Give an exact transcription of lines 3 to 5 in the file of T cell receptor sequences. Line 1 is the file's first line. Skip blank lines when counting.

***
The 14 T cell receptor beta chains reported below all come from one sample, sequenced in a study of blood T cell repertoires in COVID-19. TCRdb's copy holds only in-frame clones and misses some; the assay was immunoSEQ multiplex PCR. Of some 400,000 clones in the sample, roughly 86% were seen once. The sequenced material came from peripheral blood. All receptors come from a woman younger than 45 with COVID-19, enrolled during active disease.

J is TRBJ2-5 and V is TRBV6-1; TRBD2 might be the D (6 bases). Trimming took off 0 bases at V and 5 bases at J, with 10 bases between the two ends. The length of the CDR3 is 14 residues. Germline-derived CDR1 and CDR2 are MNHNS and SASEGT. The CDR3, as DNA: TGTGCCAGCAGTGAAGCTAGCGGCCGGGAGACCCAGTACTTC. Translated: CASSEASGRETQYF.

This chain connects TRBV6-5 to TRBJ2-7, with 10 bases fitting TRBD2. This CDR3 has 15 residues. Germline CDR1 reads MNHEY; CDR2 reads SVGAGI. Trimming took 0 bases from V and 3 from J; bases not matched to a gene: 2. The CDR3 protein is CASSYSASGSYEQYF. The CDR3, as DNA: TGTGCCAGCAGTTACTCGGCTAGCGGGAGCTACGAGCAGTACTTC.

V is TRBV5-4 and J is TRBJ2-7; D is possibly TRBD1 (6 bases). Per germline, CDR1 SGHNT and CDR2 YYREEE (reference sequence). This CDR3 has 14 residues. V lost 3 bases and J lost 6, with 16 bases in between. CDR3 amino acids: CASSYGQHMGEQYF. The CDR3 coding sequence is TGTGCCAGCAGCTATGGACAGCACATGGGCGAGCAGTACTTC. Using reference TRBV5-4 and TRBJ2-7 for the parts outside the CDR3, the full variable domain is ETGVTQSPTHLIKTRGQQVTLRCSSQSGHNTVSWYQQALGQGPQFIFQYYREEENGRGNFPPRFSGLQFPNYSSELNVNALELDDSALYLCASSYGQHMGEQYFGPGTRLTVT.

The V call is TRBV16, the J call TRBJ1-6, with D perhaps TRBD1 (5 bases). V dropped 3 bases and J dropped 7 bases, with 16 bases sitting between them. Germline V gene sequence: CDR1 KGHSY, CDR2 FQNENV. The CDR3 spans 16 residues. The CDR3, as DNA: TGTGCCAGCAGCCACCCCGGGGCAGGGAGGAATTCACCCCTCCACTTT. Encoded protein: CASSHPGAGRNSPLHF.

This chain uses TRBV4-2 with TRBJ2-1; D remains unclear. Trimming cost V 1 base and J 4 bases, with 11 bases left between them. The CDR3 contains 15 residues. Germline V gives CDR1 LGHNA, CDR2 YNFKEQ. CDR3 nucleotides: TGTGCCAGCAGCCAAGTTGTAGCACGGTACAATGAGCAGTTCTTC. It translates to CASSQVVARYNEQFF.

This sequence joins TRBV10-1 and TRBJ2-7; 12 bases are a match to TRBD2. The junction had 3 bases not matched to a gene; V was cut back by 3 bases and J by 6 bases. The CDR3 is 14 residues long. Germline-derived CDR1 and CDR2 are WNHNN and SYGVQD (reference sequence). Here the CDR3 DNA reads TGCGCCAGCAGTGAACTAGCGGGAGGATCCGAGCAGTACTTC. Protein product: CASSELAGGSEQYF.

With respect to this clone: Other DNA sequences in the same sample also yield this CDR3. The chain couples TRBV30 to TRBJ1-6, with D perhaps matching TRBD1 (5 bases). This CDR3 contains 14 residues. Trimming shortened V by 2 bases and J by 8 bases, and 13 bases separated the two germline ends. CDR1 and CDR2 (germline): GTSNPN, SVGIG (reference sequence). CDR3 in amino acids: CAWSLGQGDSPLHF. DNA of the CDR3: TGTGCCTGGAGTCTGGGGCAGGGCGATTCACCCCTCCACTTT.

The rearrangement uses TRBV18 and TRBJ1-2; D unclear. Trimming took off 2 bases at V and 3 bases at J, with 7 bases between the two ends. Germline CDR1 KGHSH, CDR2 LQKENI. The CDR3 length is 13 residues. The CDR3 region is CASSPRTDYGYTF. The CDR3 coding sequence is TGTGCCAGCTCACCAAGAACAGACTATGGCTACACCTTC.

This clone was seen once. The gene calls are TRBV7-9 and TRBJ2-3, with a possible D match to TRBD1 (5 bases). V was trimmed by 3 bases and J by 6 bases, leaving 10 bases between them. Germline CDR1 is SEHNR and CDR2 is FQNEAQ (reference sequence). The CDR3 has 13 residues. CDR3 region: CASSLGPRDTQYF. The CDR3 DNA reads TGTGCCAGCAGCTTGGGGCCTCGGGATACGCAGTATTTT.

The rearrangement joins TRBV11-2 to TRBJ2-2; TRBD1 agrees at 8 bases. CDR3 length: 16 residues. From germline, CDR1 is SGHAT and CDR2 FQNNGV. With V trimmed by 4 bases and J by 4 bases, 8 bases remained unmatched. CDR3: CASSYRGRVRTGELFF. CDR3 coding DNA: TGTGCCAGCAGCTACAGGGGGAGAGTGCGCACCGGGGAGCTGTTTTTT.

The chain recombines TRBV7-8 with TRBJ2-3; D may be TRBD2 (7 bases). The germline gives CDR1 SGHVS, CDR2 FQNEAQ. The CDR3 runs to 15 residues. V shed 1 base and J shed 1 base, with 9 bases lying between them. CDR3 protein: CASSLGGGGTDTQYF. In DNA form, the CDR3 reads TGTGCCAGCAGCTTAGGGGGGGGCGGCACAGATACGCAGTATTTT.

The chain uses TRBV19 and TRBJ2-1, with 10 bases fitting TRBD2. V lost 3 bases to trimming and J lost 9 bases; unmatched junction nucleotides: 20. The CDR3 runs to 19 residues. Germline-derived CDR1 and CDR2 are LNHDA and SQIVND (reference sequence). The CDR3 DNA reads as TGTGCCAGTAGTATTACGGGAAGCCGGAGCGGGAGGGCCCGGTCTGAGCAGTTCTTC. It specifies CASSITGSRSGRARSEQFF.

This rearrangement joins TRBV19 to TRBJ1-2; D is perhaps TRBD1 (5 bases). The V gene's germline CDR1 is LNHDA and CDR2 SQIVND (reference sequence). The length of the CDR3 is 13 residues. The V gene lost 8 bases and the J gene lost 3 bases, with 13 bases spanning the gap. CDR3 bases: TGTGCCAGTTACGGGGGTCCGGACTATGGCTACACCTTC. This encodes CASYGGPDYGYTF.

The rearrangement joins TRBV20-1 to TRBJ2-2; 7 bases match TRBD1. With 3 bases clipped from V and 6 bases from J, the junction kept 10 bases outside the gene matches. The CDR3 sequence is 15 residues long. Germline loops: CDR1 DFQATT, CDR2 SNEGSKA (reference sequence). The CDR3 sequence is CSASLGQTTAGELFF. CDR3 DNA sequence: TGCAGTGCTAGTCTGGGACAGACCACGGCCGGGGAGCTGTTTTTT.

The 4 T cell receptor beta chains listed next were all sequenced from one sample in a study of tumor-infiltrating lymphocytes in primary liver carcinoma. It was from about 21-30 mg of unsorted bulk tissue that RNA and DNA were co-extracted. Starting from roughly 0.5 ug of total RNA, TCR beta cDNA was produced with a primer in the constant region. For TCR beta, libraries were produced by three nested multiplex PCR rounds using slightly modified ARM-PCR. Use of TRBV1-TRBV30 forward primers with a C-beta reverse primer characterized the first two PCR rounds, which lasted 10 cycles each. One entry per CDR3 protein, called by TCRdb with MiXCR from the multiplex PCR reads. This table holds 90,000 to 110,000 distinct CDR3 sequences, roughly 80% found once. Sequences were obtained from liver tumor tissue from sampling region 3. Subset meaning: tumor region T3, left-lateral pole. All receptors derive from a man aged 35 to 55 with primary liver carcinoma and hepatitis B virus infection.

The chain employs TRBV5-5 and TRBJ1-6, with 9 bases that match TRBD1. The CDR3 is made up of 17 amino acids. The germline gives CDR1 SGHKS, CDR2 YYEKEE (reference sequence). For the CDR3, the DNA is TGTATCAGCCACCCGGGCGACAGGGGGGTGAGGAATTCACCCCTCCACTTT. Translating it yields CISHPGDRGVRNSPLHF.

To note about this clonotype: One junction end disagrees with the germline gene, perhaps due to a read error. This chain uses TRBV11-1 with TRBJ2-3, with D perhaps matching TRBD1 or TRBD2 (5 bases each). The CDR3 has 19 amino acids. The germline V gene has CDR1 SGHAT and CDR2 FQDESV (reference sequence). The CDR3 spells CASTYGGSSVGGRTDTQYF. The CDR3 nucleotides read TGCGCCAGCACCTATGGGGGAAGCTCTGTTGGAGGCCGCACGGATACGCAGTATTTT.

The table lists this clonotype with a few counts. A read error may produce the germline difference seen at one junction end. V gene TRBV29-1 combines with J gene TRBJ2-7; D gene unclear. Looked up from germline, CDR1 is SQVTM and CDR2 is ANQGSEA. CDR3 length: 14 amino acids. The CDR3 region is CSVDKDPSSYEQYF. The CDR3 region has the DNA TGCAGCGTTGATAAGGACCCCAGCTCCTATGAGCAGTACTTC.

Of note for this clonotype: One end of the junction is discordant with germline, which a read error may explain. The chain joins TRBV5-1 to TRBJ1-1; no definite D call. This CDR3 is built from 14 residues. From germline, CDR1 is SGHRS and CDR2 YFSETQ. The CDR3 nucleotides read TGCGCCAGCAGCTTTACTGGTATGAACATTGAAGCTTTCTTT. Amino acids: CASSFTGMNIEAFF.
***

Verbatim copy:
This chain connects TRBV6-5 to TRBJ2-7, with 10 bases fitting TRBD2. This CDR3 has 15 residues. Germline CDR1 reads MNHEY; CDR2 reads SVGAGI. Trimming took 0 bases from V and 3 from J; bases not matched to a gene: 2. The CDR3 protein is CASSYSASGSYEQYF. The CDR3, as DNA: TGTGCCAGCAGTTACTCGGCTAGCGGGAGCTACGAGCAGTACTTC.

V is TRBV5-4 and J is TRBJ2-7; D is possibly TRBD1 (6 bases). Per germline, CDR1 SGHNT and CDR2 YYREEE (reference sequence). This CDR3 has 14 residues. V lost 3 bases and J lost 6, with 16 bases in between. CDR3 amino acids: CASSYGQHMGEQYF. The CDR3 coding sequence is TGTGCCAGCAGCTATGGACAGCACATGGGCGAGCAGTACTTC. Using reference TRBV5-4 and TRBJ2-7 for the parts outside the CDR3, the full variable domain is ETGVTQSPTHLIKTRGQQVTLRCSSQSGHNTVSWYQQALGQGPQFIFQYYREEENGRGNFPPRFSGLQFPNYSSELNVNALELDDSALYLCASSYGQHMGEQYFGPGTRLTVT.

The V call is TRBV16, the J call TRBJ1-6, with D perhaps TRBD1 (5 bases). V dropped 3 bases and J dropped 7 bases, with 16 bases sitting between them. Germline V gene sequence: CDR1 KGHSY, CDR2 FQNENV. The CDR3 spans 16 residues. The CDR3, as DNA: TGTGCCAGCAGCCACCCCGGGGCAGGGAGGAATTCACCCCTCCACTTT. Encoded protein: CASSHPGAGRNSPLHF.